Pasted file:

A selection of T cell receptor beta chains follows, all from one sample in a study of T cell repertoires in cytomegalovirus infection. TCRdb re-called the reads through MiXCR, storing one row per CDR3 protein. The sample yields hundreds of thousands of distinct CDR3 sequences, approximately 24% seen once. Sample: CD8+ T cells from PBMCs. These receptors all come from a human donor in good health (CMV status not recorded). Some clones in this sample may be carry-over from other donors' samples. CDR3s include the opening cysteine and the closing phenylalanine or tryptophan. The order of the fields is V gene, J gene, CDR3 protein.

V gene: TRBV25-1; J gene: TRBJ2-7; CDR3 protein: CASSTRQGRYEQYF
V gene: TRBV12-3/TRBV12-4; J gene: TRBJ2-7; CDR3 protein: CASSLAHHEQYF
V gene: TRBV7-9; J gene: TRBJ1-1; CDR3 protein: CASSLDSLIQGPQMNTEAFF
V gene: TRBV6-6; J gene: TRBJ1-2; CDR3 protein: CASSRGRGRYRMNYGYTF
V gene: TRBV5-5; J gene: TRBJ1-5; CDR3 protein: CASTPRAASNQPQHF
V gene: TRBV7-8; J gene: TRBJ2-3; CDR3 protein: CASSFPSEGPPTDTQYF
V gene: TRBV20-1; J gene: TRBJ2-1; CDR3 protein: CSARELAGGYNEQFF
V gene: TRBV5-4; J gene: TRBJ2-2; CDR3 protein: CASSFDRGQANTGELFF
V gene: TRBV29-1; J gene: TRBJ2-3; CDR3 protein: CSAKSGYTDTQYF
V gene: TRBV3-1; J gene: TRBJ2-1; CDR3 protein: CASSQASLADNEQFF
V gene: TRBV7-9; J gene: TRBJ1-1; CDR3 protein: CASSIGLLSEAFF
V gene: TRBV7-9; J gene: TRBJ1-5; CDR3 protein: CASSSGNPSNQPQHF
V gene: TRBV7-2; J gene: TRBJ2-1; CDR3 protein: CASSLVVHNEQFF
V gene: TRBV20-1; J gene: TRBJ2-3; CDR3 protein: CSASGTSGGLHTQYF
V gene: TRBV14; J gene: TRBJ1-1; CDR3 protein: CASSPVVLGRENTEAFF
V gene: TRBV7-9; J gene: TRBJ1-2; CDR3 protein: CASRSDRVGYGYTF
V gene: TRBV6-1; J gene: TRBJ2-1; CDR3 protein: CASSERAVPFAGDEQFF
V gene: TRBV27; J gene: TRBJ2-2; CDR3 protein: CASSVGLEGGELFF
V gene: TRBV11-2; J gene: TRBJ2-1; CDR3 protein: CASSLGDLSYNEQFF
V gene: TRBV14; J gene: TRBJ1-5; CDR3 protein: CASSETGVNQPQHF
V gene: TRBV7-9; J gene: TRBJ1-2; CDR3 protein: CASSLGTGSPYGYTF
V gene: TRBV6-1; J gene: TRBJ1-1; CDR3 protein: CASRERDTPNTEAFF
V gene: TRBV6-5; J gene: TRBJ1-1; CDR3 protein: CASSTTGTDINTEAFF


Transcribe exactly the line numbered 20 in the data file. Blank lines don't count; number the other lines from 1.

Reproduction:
V gene: TRBV11-2; J gene: TRBJ2-1; CDR3 protein: CASSLGDLSYNEQFF